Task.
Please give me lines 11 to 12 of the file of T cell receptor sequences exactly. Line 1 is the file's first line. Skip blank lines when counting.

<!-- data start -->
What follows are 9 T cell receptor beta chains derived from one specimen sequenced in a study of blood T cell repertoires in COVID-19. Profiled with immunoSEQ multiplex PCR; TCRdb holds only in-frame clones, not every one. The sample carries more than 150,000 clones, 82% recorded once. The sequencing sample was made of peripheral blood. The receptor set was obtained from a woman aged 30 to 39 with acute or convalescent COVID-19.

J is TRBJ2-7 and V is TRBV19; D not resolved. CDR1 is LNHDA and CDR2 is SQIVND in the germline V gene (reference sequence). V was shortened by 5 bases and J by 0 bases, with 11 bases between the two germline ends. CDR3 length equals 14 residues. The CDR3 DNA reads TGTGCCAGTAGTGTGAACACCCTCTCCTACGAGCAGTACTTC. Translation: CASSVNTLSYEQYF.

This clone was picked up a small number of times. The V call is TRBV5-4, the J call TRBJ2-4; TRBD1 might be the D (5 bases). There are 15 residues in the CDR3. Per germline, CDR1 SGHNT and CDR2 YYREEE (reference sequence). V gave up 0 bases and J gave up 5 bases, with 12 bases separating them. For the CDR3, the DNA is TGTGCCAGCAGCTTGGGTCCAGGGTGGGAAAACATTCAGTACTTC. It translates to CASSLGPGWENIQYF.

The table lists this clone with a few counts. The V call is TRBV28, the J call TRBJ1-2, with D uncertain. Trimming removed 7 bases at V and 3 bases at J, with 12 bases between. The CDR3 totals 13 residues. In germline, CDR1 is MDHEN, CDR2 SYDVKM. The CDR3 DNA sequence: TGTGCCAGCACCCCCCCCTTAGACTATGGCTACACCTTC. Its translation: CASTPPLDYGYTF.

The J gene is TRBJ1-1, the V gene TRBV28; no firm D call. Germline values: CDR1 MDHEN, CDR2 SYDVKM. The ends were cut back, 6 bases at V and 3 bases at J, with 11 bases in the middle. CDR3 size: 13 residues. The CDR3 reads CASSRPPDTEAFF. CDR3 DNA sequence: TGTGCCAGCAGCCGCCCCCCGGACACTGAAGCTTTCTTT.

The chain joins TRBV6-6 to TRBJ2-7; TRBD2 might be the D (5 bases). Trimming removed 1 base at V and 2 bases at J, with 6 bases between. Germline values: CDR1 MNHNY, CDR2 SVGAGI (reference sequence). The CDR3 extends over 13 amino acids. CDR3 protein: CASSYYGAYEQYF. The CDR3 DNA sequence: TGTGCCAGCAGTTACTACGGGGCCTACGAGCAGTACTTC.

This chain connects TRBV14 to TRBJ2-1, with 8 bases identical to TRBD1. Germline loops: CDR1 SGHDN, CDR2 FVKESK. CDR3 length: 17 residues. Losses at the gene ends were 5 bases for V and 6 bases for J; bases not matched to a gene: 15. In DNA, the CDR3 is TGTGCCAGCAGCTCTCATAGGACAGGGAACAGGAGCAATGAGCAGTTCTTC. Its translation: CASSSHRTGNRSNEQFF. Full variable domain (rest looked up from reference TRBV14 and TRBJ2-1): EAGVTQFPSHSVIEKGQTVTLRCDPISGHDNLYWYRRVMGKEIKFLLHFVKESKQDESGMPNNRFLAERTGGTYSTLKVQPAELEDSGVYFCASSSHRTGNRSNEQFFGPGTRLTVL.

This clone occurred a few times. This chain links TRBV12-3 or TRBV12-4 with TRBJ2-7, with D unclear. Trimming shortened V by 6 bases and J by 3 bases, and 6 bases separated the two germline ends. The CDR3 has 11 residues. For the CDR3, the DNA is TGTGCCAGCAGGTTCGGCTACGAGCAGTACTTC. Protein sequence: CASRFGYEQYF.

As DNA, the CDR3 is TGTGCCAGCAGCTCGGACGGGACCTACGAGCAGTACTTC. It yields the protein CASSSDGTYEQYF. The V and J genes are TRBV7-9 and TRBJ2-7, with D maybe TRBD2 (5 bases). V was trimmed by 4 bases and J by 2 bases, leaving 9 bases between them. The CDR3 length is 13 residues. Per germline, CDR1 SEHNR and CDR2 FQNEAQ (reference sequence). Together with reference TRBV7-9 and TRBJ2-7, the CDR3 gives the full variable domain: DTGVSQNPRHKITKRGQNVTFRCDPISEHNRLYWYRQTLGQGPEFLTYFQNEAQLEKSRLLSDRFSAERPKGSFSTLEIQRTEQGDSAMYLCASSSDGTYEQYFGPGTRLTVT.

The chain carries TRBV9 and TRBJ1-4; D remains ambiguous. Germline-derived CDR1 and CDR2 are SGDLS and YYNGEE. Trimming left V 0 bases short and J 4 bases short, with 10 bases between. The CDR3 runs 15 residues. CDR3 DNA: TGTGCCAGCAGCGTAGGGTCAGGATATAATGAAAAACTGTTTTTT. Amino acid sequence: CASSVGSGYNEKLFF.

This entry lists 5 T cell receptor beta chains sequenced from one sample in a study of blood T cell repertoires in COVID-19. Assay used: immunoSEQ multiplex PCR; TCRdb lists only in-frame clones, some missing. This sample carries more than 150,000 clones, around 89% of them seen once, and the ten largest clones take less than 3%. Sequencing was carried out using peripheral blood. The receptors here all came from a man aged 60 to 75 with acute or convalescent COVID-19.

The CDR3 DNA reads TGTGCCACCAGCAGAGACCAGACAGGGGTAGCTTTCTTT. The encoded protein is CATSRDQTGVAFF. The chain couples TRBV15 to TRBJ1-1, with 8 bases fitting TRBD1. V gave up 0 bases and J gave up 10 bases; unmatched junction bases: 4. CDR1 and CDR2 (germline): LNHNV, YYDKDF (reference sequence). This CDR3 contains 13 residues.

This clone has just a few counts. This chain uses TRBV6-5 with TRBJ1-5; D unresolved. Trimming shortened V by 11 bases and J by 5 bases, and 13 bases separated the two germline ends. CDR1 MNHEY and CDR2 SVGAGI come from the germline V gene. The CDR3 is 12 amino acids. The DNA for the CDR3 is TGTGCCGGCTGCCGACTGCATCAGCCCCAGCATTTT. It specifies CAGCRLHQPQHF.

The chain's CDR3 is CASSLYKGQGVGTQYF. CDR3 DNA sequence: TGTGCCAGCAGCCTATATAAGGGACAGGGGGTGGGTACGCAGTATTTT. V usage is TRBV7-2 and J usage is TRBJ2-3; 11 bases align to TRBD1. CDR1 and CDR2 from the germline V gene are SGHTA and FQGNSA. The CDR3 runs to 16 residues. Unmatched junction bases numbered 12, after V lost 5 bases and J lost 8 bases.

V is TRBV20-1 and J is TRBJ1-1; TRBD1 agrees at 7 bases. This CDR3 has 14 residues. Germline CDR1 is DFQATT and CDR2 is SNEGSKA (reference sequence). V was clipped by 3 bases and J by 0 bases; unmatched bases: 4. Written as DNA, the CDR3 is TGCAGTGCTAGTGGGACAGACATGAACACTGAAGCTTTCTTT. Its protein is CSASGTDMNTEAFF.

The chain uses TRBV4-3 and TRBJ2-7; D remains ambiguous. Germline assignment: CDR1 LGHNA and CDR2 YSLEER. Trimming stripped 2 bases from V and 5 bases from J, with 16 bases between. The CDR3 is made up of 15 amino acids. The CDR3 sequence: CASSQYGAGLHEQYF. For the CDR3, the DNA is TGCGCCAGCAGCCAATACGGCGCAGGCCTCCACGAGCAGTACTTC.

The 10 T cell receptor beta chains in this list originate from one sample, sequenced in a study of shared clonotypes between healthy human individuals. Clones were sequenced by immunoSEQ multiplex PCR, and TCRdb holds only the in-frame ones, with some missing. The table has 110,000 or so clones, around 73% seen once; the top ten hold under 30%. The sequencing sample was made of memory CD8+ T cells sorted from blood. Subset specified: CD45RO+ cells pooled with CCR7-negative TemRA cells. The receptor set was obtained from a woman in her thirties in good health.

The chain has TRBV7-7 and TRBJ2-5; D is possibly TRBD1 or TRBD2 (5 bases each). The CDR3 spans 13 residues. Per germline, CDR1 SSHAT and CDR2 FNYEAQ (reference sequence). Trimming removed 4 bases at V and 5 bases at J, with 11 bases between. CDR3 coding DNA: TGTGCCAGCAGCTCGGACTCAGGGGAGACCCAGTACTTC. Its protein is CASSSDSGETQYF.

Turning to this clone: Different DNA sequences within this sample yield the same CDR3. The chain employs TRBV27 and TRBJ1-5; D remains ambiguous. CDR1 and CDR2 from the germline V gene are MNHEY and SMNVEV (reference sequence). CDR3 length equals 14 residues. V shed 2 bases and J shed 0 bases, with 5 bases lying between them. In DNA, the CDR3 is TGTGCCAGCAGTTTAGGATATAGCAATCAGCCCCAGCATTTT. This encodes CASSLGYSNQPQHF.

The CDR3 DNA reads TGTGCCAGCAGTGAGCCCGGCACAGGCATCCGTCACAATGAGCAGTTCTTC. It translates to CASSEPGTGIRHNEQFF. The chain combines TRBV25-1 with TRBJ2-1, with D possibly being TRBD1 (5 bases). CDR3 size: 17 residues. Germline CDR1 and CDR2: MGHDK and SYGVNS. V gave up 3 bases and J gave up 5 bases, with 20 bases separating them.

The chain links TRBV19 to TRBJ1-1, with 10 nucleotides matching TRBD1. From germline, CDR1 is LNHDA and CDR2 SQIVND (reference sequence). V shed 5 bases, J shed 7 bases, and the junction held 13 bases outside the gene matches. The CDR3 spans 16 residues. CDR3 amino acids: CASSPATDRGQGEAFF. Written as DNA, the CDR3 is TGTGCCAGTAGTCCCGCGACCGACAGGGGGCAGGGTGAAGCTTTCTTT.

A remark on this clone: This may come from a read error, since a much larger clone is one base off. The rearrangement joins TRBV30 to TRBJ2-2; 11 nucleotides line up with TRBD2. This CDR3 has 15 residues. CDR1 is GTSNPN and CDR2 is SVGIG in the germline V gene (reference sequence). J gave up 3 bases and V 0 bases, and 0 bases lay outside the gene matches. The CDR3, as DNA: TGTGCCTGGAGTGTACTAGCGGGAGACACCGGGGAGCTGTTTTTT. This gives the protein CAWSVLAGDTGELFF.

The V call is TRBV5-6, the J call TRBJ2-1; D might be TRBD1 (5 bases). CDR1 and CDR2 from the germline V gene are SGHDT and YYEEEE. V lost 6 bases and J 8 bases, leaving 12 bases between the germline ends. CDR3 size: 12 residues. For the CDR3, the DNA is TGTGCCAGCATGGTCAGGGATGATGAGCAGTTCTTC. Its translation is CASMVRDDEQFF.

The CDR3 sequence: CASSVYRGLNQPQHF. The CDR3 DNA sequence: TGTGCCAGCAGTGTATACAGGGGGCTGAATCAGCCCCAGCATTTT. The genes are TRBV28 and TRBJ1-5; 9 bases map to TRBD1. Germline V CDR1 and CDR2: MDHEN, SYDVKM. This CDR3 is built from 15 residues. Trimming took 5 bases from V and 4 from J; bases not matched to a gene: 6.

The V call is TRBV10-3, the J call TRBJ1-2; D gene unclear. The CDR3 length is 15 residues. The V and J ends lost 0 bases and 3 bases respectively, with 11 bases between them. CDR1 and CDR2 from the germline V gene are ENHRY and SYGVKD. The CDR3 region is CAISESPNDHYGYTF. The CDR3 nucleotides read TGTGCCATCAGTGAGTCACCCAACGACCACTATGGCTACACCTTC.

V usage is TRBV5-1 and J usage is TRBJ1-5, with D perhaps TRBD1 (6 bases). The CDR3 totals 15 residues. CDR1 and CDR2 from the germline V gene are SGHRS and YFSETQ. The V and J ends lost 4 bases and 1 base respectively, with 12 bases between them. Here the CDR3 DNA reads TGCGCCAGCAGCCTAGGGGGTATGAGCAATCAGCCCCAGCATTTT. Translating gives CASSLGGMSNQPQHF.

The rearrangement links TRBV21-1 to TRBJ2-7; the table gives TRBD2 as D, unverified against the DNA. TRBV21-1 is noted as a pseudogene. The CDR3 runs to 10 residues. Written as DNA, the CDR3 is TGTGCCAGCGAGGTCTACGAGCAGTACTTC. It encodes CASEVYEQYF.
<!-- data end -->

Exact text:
This entry lists 5 T cell receptor beta chains sequenced from one sample in a study of blood T cell repertoires in COVID-19. Assay used: immunoSEQ multiplex PCR; TCRdb lists only in-frame clones, some missing. This sample carries more than 150,000 clones, around 89% of them seen once, and the ten largest clones take less than 3%. Sequencing was carried out using peripheral blood. The receptors here all came from a man aged 60 to 75 with acute or convalescent COVID-19.

The CDR3 DNA reads TGTGCCACCAGCAGAGACCAGACAGGGGTAGCTTTCTTT. The encoded protein is CATSRDQTGVAFF. The chain couples TRBV15 to TRBJ1-1, with 8 bases fitting TRBD1. V gave up 0 bases and J gave up 10 bases; unmatched junction bases: 4. CDR1 and CDR2 (germline): LNHNV, YYDKDF (reference sequence). This CDR3 contains 13 residues.